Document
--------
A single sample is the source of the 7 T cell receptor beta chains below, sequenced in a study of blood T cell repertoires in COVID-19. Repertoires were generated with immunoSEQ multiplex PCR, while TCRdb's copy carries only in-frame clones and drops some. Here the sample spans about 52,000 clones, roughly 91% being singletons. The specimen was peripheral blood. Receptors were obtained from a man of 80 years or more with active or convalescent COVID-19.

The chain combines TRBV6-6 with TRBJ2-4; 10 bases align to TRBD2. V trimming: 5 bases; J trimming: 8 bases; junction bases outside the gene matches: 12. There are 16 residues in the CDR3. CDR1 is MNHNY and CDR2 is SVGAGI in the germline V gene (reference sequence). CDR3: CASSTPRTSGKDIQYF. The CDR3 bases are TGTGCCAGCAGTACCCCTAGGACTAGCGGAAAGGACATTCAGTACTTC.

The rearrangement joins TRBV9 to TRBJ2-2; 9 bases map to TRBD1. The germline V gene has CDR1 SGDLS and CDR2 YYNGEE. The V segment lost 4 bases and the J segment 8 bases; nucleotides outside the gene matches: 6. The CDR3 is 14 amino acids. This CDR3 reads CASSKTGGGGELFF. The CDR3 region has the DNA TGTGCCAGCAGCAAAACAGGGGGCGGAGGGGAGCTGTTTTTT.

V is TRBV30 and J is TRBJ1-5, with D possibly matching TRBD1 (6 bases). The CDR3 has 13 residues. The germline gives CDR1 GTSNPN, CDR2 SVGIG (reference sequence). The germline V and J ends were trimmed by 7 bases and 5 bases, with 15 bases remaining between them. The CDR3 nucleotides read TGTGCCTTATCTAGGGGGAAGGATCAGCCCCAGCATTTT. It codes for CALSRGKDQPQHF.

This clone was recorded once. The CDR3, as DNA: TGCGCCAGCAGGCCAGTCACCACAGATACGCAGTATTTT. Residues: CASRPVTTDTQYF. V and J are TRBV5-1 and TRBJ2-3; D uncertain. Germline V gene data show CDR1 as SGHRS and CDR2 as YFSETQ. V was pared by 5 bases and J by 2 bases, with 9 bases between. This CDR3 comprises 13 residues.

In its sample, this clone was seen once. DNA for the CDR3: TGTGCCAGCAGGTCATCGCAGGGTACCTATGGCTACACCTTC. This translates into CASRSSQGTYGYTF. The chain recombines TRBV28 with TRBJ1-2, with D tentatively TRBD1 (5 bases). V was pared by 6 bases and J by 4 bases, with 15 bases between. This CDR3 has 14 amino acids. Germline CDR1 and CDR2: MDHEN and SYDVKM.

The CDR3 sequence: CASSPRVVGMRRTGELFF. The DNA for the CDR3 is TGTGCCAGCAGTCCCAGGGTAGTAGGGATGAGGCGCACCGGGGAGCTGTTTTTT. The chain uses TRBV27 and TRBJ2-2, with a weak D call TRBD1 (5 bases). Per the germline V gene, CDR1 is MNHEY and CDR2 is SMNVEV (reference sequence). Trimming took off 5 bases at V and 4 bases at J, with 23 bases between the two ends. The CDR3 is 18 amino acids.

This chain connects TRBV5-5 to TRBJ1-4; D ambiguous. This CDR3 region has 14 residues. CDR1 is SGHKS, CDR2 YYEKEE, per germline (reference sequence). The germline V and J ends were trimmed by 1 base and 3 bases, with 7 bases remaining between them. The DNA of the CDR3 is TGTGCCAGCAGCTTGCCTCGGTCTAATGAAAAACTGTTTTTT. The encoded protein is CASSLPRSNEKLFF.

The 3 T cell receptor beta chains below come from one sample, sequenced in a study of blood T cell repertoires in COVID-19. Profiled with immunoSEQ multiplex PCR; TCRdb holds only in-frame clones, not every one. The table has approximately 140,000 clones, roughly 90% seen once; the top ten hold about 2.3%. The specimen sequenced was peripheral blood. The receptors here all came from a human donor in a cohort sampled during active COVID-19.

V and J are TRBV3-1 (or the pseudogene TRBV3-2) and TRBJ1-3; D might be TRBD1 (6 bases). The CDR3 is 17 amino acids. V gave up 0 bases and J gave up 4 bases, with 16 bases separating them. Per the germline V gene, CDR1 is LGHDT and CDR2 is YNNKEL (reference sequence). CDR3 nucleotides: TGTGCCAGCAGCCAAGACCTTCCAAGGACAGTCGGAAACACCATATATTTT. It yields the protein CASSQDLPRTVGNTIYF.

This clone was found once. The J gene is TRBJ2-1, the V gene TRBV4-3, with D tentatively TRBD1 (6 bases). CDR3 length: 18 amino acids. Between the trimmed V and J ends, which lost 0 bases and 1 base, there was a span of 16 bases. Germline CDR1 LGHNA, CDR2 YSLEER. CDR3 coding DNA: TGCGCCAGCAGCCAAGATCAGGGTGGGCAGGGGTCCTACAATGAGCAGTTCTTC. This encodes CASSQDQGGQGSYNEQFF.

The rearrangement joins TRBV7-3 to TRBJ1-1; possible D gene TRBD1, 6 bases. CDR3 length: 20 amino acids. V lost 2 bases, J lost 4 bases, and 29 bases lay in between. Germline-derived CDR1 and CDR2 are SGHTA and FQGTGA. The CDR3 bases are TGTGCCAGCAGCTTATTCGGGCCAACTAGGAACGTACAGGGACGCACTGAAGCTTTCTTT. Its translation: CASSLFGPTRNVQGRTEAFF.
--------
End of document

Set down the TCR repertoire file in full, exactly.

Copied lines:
A single sample is the source of the 7 T cell receptor beta chains below, sequenced in a study of blood T cell repertoires in COVID-19. Repertoires were generated with immunoSEQ multiplex PCR, while TCRdb's copy carries only in-frame clones and drops some. Here the sample spans about 52,000 clones, roughly 91% being singletons. The specimen was peripheral blood. Receptors were obtained from a man of 80 years or more with active or convalescent COVID-19.

The chain combines TRBV6-6 with TRBJ2-4; 10 bases align to TRBD2. V trimming: 5 bases; J trimming: 8 bases; junction bases outside the gene matches: 12. There are 16 residues in the CDR3. CDR1 is MNHNY and CDR2 is SVGAGI in the germline V gene (reference sequence). CDR3: CASSTPRTSGKDIQYF. The CDR3 bases are TGTGCCAGCAGTACCCCTAGGACTAGCGGAAAGGACATTCAGTACTTC.

The rearrangement joins TRBV9 to TRBJ2-2; 9 bases map to TRBD1. The germline V gene has CDR1 SGDLS and CDR2 YYNGEE. The V segment lost 4 bases and the J segment 8 bases; nucleotides outside the gene matches: 6. The CDR3 is 14 amino acids. This CDR3 reads CASSKTGGGGELFF. The CDR3 region has the DNA TGTGCCAGCAGCAAAACAGGGGGCGGAGGGGAGCTGTTTTTT.

V is TRBV30 and J is TRBJ1-5, with D possibly matching TRBD1 (6 bases). The CDR3 has 13 residues. The germline gives CDR1 GTSNPN, CDR2 SVGIG (reference sequence). The germline V and J ends were trimmed by 7 bases and 5 bases, with 15 bases remaining between them. The CDR3 nucleotides read TGTGCCTTATCTAGGGGGAAGGATCAGCCCCAGCATTTT. It codes for CALSRGKDQPQHF.

This clone was recorded once. The CDR3, as DNA: TGCGCCAGCAGGCCAGTCACCACAGATACGCAGTATTTT. Residues: CASRPVTTDTQYF. V and J are TRBV5-1 and TRBJ2-3; D uncertain. Germline V gene data show CDR1 as SGHRS and CDR2 as YFSETQ. V was pared by 5 bases and J by 2 bases, with 9 bases between. This CDR3 comprises 13 residues.

In its sample, this clone was seen once. DNA for the CDR3: TGTGCCAGCAGGTCATCGCAGGGTACCTATGGCTACACCTTC. This translates into CASRSSQGTYGYTF. The chain recombines TRBV28 with TRBJ1-2, with D tentatively TRBD1 (5 bases). V was pared by 6 bases and J by 4 bases, with 15 bases between. This CDR3 has 14 amino acids. Germline CDR1 and CDR2: MDHEN and SYDVKM.

The CDR3 sequence: CASSPRVVGMRRTGELFF. The DNA for the CDR3 is TGTGCCAGCAGTCCCAGGGTAGTAGGGATGAGGCGCACCGGGGAGCTGTTTTTT. The chain uses TRBV27 and TRBJ2-2, with a weak D call TRBD1 (5 bases). Per the germline V gene, CDR1 is MNHEY and CDR2 is SMNVEV (reference sequence). Trimming took off 5 bases at V and 4 bases at J, with 23 bases between the two ends. The CDR3 is 18 amino acids.

This chain connects TRBV5-5 to TRBJ1-4; D ambiguous. This CDR3 region has 14 residues. CDR1 is SGHKS, CDR2 YYEKEE, per germline (reference sequence). The germline V and J ends were trimmed by 1 base and 3 bases, with 7 bases remaining between them. The DNA of the CDR3 is TGTGCCAGCAGCTTGCCTCGGTCTAATGAAAAACTGTTTTTT. The encoded protein is CASSLPRSNEKLFF.

The 3 T cell receptor beta chains below come from one sample, sequenced in a study of blood T cell repertoires in COVID-19. Profiled with immunoSEQ multiplex PCR; TCRdb holds only in-frame clones, not every one. The table has approximately 140,000 clones, roughly 90% seen once; the top ten hold about 2.3%. The specimen sequenced was peripheral blood. The receptors here all came from a human donor in a cohort sampled during active COVID-19.

V and J are TRBV3-1 (or the pseudogene TRBV3-2) and TRBJ1-3; D might be TRBD1 (6 bases). The CDR3 is 17 amino acids. V gave up 0 bases and J gave up 4 bases, with 16 bases separating them. Per the germline V gene, CDR1 is LGHDT and CDR2 is YNNKEL (reference sequence). CDR3 nucleotides: TGTGCCAGCAGCCAAGACCTTCCAAGGACAGTCGGAAACACCATATATTTT. It yields the protein CASSQDLPRTVGNTIYF.

This clone was found once. The J gene is TRBJ2-1, the V gene TRBV4-3, with D tentatively TRBD1 (6 bases). CDR3 length: 18 amino acids. Between the trimmed V and J ends, which lost 0 bases and 1 base, there was a span of 16 bases. Germline CDR1 LGHNA, CDR2 YSLEER. CDR3 coding DNA: TGCGCCAGCAGCCAAGATCAGGGTGGGCAGGGGTCCTACAATGAGCAGTTCTTC. This encodes CASSQDQGGQGSYNEQFF.

The rearrangement joins TRBV7-3 to TRBJ1-1; possible D gene TRBD1, 6 bases. CDR3 length: 20 amino acids. V lost 2 bases, J lost 4 bases, and 29 bases lay in between. Germline-derived CDR1 and CDR2 are SGHTA and FQGTGA. The CDR3 bases are TGTGCCAGCAGCTTATTCGGGCCAACTAGGAACGTACAGGGACGCACTGAAGCTTTCTTT. Its translation: CASSLFGPTRNVQGRTEAFF.